Toll Brothers proposes housing development on Iron Ore Road in Manalapan


MANALAPAN – Representatives of Toll Brothers Inc. are expected to return before the Manalapan Planning Board on April 8 to resume a public hearing regarding a proposed residential community on Iron Ore Road.

Toll Brothers is seeking preliminary and final major subdivision and site plan approval to consolidate several parcels and to subdivide the property to construct 224 market rate townhouses in 65 buildings and 96 multi-family affordable rental units in Manalapan’s AH Diocese Affordable Housing Overlay zone.

All 320 housing units would be available to individuals of all ages, according to information presented by the applicant during its initial hearing before the board on March 11. The hearing was conducted in a virtual manner during the ongoing coronavirus pandemic.

The applicant is represented by attorney Salvatore Alfieri of the firm Cleary, Giacobbe, Alfieri, Jacobs, LLC, Matawan.

In addition to the homes, the applicant is proposing to construct a 4,450-square-foot clubhouse, two pools and several tot lots. Testimony from the applicant’s representatives indicated the clubhouse and pools would only available to the residents of the townhouses.

Planning Board Chairwoman Kathryn Kwaak questioned the applicant’s statement that the clubhouse and pools would not be available to the residents of the affordable housing units.

Alfieri said his client would examine Kwaak’s concern about limiting the use of the clubhouse and pools to the residents of the townhouses.

Alfieri called on engineer Jay Kruse of ESE Consultants to describe Toll Brothers’ plan for the property for members of the board, its professionals and members of the public who were viewing the meeting.

Kruse said the 57-acre parcel is at the border of Manalapan and Millstone Township, on Iron Ore Road, just north Route 33 westbound.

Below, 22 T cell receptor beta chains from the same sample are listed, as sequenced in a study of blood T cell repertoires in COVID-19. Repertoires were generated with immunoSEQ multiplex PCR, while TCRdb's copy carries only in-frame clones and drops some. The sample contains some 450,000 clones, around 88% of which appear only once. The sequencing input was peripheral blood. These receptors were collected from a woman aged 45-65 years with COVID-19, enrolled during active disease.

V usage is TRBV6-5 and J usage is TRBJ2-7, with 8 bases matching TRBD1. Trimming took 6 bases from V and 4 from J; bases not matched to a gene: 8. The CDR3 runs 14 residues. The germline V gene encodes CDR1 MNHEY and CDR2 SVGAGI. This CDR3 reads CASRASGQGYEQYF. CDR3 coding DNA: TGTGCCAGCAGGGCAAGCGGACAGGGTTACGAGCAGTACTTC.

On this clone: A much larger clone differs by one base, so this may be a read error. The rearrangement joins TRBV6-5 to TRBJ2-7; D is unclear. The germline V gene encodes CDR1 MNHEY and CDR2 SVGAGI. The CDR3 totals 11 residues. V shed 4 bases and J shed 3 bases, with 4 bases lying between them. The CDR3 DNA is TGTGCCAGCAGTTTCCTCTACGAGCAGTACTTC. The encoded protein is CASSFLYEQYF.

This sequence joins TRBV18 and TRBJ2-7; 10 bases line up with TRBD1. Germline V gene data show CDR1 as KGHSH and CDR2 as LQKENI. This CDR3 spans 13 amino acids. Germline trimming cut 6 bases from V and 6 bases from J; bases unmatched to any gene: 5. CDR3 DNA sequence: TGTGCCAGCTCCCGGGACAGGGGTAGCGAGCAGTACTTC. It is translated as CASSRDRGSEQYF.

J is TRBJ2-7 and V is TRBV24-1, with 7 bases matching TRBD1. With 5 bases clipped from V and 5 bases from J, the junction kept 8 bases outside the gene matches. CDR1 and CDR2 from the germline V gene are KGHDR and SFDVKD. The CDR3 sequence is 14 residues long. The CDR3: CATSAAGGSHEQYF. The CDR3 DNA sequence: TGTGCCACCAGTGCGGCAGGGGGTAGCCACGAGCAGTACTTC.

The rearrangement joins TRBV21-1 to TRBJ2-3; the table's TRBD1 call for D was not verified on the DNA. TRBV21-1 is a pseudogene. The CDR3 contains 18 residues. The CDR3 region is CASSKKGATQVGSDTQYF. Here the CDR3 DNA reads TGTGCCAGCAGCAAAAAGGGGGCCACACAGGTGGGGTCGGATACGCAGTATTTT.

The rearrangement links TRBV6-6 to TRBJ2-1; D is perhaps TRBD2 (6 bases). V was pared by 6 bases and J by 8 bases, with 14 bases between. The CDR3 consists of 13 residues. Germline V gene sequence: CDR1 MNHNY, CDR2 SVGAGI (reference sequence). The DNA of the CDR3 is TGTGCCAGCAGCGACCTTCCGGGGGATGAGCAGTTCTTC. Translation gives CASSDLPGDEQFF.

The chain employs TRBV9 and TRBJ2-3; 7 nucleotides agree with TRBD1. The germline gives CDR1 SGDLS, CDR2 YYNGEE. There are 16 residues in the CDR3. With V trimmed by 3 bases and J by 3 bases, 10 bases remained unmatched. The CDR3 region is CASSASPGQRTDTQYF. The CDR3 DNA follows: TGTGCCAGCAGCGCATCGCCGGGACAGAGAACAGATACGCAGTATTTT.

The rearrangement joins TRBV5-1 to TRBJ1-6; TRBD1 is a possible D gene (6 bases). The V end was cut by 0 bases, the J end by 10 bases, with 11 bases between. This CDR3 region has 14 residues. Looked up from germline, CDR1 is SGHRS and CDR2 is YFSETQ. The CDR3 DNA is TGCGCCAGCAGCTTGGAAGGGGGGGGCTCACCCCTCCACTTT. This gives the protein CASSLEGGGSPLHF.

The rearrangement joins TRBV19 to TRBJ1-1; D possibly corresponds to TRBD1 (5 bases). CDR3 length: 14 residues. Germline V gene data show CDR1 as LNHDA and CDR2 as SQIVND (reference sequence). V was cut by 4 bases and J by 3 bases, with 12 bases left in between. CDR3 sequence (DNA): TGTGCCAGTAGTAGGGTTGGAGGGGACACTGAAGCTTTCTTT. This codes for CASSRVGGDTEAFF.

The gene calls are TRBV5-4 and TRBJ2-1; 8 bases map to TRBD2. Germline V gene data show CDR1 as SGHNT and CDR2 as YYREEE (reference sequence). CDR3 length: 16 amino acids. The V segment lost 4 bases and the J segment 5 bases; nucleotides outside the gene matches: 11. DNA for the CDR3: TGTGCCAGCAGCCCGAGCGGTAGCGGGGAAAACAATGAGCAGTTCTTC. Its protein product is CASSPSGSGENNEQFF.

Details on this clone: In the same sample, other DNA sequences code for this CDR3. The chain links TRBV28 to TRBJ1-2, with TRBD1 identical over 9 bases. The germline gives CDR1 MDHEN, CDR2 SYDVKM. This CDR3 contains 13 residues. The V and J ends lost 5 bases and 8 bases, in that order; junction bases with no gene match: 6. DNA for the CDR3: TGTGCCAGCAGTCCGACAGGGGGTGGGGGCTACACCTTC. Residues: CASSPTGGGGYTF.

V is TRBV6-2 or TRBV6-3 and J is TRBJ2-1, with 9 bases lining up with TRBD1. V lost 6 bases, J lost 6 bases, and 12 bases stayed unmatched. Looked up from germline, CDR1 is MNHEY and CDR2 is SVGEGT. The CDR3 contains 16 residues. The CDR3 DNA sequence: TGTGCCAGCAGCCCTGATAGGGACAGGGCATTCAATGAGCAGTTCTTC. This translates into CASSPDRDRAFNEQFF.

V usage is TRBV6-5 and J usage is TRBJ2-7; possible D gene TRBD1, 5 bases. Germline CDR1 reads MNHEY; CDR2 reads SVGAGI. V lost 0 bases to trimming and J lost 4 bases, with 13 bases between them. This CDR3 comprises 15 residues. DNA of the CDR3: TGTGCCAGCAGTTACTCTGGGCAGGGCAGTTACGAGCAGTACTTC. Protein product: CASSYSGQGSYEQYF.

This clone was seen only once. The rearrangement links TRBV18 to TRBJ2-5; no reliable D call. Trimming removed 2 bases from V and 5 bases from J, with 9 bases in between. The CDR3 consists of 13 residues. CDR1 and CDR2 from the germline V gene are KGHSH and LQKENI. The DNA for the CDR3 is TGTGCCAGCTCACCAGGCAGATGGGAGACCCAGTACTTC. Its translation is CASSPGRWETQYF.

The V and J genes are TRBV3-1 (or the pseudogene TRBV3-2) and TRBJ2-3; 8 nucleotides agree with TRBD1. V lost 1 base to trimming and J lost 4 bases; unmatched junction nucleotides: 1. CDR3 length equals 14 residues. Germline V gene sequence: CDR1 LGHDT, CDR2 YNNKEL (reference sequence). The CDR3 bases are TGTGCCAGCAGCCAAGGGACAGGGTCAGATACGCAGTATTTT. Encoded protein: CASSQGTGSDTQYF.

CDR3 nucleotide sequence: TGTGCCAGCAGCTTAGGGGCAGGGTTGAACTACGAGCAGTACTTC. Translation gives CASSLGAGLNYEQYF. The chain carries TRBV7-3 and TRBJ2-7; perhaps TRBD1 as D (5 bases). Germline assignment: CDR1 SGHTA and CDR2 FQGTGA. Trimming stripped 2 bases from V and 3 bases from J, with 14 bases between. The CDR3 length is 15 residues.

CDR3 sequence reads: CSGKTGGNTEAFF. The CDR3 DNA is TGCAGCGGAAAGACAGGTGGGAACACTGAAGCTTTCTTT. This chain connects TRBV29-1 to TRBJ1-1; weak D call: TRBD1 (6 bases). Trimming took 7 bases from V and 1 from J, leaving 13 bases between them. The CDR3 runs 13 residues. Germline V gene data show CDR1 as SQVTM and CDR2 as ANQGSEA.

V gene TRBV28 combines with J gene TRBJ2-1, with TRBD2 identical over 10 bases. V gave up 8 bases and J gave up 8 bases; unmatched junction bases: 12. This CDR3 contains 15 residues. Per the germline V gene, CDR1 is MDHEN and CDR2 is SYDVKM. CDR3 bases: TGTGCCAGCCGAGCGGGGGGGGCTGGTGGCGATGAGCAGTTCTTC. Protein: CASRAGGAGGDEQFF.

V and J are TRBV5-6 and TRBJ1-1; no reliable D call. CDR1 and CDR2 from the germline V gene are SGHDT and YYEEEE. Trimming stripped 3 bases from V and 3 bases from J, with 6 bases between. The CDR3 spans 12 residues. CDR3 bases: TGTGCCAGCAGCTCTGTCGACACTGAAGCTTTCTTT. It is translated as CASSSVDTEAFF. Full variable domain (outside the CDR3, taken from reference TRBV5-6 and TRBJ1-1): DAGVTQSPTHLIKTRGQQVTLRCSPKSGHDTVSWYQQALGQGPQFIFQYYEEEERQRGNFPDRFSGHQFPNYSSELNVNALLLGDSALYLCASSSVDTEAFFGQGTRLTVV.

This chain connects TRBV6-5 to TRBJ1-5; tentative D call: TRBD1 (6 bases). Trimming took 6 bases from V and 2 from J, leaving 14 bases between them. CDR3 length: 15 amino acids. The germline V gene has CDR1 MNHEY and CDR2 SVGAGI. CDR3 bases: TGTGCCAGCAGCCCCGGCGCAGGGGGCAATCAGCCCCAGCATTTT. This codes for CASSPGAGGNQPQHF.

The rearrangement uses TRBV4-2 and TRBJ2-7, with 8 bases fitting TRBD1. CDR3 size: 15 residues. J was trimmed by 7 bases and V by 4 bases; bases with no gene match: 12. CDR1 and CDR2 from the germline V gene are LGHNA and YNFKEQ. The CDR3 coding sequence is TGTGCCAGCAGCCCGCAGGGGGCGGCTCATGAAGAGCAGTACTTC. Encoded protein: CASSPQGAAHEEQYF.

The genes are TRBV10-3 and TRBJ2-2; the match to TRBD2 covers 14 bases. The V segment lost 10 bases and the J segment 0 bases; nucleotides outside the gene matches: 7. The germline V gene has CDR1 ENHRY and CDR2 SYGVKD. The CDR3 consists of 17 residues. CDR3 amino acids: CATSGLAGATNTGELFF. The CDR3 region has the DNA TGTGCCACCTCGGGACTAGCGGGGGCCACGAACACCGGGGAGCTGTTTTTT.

Residential properties on LaValley Drive and the Quail Hill Boy Scout camp on LaValley Drive border the location where Toll Brothers is proposing to building the homes, he said.

Access to the development is proposed from Iron Ore Road. The property has limited frontage on Route 33 near the UA Local 9 Plumbers and Pipefitters training center at the corner of Route 33 west and Iron Ore Road.

Kruse said the 96 affordable housing units (one-bedroom, two-bedroom and three-bedroom apartments) would be constructed in four three-story buildings on two lots. The residents of the apartments would park in parking lots near their building.

According to the application, there would be 160 three-bedroom townhouses with a two-car garage and a two-car driveway, and 64 three-bedroom townhouses with a single-car garage and a single-car driveway. Kruse said the townhouses would have about 2,100 square feet of living space.

He testified that a small portion of the 57-acre site needs to be added to the Western Monmouth Utilities Authority’s service area to provide sanitary sewer service to the entire development. The engineer said a proposal to the New Jersey Department of Environmental Protection fill a small area of wetlands on the property is under review by the agency.

Architect Jeremy Greene, of Toll Architecture, a subsidiary of Toll Brothers, discussed details of the townhouses and the apartment buildings. He said the townhouses would be constructed in buildings of two, three and four units, with a basement and an optional loft.

The four apartment buildings would not have an elevator, and would contain eight apartments per floor and 24 apartments per building. The majority of the apartments would have two bedrooms and fewer than 20% would have one bedroom, he said.

Each apartment would have a washer and dryer, and heating and air conditioning units.

Greene said the developer has plans to construct a 2,200-square-foot community room at one of the four apartment buildings. The community room would be available to the residents of all 96 apartments.

The board’s planner, Jennifer Beahm, said the proposed market rate townhouses, which would be for sale units, have “dimension and texture.” She said the affordable housing apartment buildings, which would be rentals, are “institutional looking” and “look flat.”

Beahm asked the architect to review the plans for the apartment buildings and Greene said those buildings would be given another look.

As the evening’s presentation wound down, board members John Castronovo and Steven Kastell expressed concern about the amount of parking being provided in the development.

Both men said they believe some residents may use off-street parking spaces that would otherwise be used by visitors in addition to the parking spaces that will be provided in their garages and driveways.

The Toll Brothers application was carried to the board’s April 8 meeting.